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Attorney cuts out GOP clients over fees cap bill (UPDATE)

Associated Press

MADISON, Wis. (AP) – An attorney known as the country’s king of lemon law litigation said Friday that he will no longer represent Wisconsin Republicans because he’s disgusted with a bill working its way through the Legislature that would cap lawyer fees.

Vince Megna told The Associated Press that he already has turned down one potential client he had been talking to since summer.

“I’m just not going to help them get redress under the very laws they helped destroy,” the Milwaukee lawyer said.

Megna is upset with a bill that passed the Republican-controlled Senate on Thursday that would make it a presumption that attorneys’ fees should be no greater than three times the damages awarded. The bill was motivated largely by a case in which Megna was awarded more than $150,000 in fees.

Megna and dozens of other people testified against the proposal, arguing it would destroy Wisconsin’s consumer protection law because attorneys would be unwilling to take smaller cases that may take a lot of time to litigate.

Megna, a Democrat, called the Republican-led public hearing process a fraud and a sham, and said he believes the measure’s passage in the GOP-controlled Legislature was preordained, despite the overwhelming testimony against it.

“In response, I’m not representing Republicans in my practice. Period,” Megna said. That prohibition will also extend to his wife’s family, who are all Republicans, he said.

“They can try to find somebody else or live with it,” Megna said.

Sen. Rich Zipperer of Pewaukee, one of the bill’s Republican co-sponsors, said he wasn’t surprised by Megna’s comments given that he is a Democrat. And despite what Megna said about the hearing, Zipperer said it was a result of testimony at the hearing that led to changing the bill to give judges the power to award more in fees if it’s warranted.

Megna, 67, is known nationally for his extensive work representing clients who sue under Wisconsin’s lemon law, which is designed to protect consumers who buy faulty vehicles. He has argued more than 1,500 lemon law cases and won more than 700 cases against General Motors alone.

He won a $385,000 verdict against DaimlerChrysler Corp. in 2006, and in 2010 he won a $482,000 judgment against Mercedes Benz, which he said at the time was the largest award of its kind involving a single vehicle.

But it was Megna’s case against Burlington, Wis., car dealer John Lynch Chevrolet-Pontiac that led to the bill’s introduction. Megna represented a man who alleged the dealer charged him $5,000 for a repair he didn’t authorize.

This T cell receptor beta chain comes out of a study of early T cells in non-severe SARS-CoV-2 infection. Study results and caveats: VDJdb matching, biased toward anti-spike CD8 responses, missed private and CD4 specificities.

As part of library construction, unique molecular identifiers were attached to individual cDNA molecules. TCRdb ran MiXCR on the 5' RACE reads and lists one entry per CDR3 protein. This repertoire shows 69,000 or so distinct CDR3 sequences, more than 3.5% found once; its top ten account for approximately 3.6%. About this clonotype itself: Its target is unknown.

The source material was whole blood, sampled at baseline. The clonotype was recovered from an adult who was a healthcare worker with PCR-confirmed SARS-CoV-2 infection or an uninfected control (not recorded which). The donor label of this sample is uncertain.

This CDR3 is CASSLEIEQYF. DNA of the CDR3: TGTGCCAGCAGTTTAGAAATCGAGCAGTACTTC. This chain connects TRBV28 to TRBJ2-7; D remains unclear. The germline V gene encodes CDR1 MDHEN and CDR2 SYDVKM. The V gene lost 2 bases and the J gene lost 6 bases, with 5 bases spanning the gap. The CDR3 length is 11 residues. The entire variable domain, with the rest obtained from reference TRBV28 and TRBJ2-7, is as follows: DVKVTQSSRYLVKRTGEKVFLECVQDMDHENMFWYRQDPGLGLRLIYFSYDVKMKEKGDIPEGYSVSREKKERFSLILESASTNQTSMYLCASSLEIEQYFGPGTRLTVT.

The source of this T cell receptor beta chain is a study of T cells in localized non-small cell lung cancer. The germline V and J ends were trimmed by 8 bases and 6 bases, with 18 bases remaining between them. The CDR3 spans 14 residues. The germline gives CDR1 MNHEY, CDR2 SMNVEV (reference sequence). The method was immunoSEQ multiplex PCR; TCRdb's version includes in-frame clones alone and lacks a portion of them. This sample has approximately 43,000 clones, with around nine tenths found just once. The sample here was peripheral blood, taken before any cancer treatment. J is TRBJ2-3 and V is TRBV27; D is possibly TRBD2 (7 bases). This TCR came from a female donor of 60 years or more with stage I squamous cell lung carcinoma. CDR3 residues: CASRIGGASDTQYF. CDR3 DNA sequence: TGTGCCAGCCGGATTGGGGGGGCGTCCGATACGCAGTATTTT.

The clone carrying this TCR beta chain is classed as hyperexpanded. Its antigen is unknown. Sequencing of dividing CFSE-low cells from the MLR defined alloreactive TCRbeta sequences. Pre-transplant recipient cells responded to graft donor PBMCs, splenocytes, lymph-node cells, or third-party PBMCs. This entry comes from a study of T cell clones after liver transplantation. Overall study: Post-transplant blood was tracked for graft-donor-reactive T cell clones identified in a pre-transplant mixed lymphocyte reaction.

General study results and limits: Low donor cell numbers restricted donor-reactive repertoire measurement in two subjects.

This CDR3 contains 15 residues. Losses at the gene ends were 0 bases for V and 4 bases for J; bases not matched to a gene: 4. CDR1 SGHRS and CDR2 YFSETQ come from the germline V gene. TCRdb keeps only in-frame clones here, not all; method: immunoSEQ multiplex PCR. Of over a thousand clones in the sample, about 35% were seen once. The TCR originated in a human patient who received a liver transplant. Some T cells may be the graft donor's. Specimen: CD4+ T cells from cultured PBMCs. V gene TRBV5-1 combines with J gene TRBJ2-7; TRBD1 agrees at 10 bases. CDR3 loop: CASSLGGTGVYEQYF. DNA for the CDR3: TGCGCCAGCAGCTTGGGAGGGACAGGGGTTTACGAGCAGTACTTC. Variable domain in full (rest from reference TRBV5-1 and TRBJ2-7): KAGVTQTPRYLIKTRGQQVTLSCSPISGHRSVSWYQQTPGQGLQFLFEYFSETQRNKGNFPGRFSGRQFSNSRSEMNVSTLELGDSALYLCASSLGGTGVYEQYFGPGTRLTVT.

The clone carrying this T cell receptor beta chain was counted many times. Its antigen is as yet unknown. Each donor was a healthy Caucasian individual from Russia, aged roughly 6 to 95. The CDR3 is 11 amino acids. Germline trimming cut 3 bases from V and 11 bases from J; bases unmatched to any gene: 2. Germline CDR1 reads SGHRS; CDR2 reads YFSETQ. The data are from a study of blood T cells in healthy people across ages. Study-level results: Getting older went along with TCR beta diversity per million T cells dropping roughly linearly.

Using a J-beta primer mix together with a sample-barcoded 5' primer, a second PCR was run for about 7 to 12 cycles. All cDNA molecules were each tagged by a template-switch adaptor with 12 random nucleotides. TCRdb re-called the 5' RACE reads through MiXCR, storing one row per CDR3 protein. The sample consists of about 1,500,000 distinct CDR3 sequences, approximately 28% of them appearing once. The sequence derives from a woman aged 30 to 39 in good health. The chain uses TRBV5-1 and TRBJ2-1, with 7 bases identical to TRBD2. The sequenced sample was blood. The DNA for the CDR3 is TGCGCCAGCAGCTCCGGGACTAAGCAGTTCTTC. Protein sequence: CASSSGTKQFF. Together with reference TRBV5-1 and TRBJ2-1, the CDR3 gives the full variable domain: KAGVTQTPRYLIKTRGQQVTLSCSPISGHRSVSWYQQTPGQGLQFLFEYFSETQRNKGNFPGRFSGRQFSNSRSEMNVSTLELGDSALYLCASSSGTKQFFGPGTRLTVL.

A Racine County judge ruled in the dealer’s favor, but a state appeals court said the truck owner didn’t have to pay since he didn’t consent to the repairs. The sides settled days before the trial was to start, with the dealer agreeing to pay $12,500 for damages, $151,250 in legal fees and $5,284 in costs.
The dealership owner, David Lynch, is a Republican donor.

Republican backers of the bill said the case against Lynch pointed to the need to put a lid on attorneys’ fees. The bill as originally introduced would have capped the fees at three-times damages awarded, but the version that passed the Senate was softened to give the judge the discretion to award more.

The proposal must pass the Assembly and be signed by Gov. Scott Walker before taking effect. Walker asked that the bill be introduced during the current special session, which he had said would be devoted to putting in place job creation measures.

Megna, who gave $100 to Democratic gubernatorial candidate Tom Barrett in 2010, said he’s never asked nor cared about his clients’ party affiliation in the past. He said he had no idea how many clients he may lose, but that he’s can retire whenever he wants, so he doesn’t care.

He said he didn’t believe he was violating any laws or ethical guidelines by discriminating against clients based on their political affiliation. The prohibition will apply only to new clients, not existing ones, he said.

Megna would not be in violation of the state’s rules of professional conduct, said Keith Sellen, director of the state’s Office of Lawyer Regulation. Nothing prevents him or another attorney from declining representation based on a client’s political affiliation, he said.

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